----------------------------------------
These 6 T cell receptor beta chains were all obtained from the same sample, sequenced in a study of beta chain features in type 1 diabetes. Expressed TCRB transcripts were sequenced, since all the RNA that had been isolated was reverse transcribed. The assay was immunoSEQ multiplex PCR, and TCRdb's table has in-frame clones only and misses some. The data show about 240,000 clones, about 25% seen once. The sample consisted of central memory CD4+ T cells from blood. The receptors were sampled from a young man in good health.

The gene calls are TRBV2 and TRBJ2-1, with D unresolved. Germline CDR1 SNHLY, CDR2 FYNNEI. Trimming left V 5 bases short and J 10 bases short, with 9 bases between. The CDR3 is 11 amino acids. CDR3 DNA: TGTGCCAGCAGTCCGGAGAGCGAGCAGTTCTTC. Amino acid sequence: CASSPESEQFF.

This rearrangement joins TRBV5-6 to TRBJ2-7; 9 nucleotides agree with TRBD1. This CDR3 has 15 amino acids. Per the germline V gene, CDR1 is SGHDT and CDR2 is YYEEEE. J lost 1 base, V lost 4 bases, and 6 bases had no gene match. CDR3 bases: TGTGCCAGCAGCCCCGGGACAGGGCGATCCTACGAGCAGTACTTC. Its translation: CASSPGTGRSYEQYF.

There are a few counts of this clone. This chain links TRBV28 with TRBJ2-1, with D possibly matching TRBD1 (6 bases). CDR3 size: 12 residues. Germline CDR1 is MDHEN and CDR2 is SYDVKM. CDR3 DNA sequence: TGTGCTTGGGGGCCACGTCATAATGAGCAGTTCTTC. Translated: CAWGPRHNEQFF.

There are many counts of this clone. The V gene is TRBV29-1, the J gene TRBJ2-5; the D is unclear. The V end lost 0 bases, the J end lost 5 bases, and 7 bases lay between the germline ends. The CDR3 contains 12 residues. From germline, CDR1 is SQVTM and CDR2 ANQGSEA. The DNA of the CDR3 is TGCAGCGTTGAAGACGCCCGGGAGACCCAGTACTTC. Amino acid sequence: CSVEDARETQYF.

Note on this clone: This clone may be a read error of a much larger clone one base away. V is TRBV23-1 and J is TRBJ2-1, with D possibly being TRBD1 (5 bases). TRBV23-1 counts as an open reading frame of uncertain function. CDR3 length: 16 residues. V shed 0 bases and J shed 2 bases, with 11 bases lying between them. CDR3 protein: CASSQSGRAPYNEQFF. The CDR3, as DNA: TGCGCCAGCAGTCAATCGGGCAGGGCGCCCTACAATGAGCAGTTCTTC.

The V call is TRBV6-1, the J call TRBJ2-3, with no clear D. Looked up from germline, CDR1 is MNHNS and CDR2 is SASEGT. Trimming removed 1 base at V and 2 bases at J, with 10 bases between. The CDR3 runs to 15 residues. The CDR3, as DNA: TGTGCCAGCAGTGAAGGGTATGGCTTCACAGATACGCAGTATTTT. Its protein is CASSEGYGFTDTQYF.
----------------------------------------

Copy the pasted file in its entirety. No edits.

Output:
These 6 T cell receptor beta chains were all obtained from the same sample, sequenced in a study of beta chain features in type 1 diabetes. Expressed TCRB transcripts were sequenced, since all the RNA that had been isolated was reverse transcribed. The assay was immunoSEQ multiplex PCR, and TCRdb's table has in-frame clones only and misses some. The data show about 240,000 clones, about 25% seen once. The sample consisted of central memory CD4+ T cells from blood. The receptors were sampled from a young man in good health.

The gene calls are TRBV2 and TRBJ2-1, with D unresolved. Germline CDR1 SNHLY, CDR2 FYNNEI. Trimming left V 5 bases short and J 10 bases short, with 9 bases between. The CDR3 is 11 amino acids. CDR3 DNA: TGTGCCAGCAGTCCGGAGAGCGAGCAGTTCTTC. Amino acid sequence: CASSPESEQFF.

This rearrangement joins TRBV5-6 to TRBJ2-7; 9 nucleotides agree with TRBD1. This CDR3 has 15 amino acids. Per the germline V gene, CDR1 is SGHDT and CDR2 is YYEEEE. J lost 1 base, V lost 4 bases, and 6 bases had no gene match. CDR3 bases: TGTGCCAGCAGCCCCGGGACAGGGCGATCCTACGAGCAGTACTTC. Its translation: CASSPGTGRSYEQYF.

There are a few counts of this clone. This chain links TRBV28 with TRBJ2-1, with D possibly matching TRBD1 (6 bases). CDR3 size: 12 residues. Germline CDR1 is MDHEN and CDR2 is SYDVKM. CDR3 DNA sequence: TGTGCTTGGGGGCCACGTCATAATGAGCAGTTCTTC. Translated: CAWGPRHNEQFF.

There are many counts of this clone. The V gene is TRBV29-1, the J gene TRBJ2-5; the D is unclear. The V end lost 0 bases, the J end lost 5 bases, and 7 bases lay between the germline ends. The CDR3 contains 12 residues. From germline, CDR1 is SQVTM and CDR2 ANQGSEA. The DNA of the CDR3 is TGCAGCGTTGAAGACGCCCGGGAGACCCAGTACTTC. Amino acid sequence: CSVEDARETQYF.

Note on this clone: This clone may be a read error of a much larger clone one base away. V is TRBV23-1 and J is TRBJ2-1, with D possibly being TRBD1 (5 bases). TRBV23-1 counts as an open reading frame of uncertain function. CDR3 length: 16 residues. V shed 0 bases and J shed 2 bases, with 11 bases lying between them. CDR3 protein: CASSQSGRAPYNEQFF. The CDR3, as DNA: TGCGCCAGCAGTCAATCGGGCAGGGCGCCCTACAATGAGCAGTTCTTC.

The V call is TRBV6-1, the J call TRBJ2-3, with no clear D. Looked up from germline, CDR1 is MNHNS and CDR2 is SASEGT. Trimming removed 1 base at V and 2 bases at J, with 10 bases between. The CDR3 runs to 15 residues. The CDR3, as DNA: TGTGCCAGCAGTGAAGGGTATGGCTTCACAGATACGCAGTATTTT. Its protein is CASSEGYGFTDTQYF.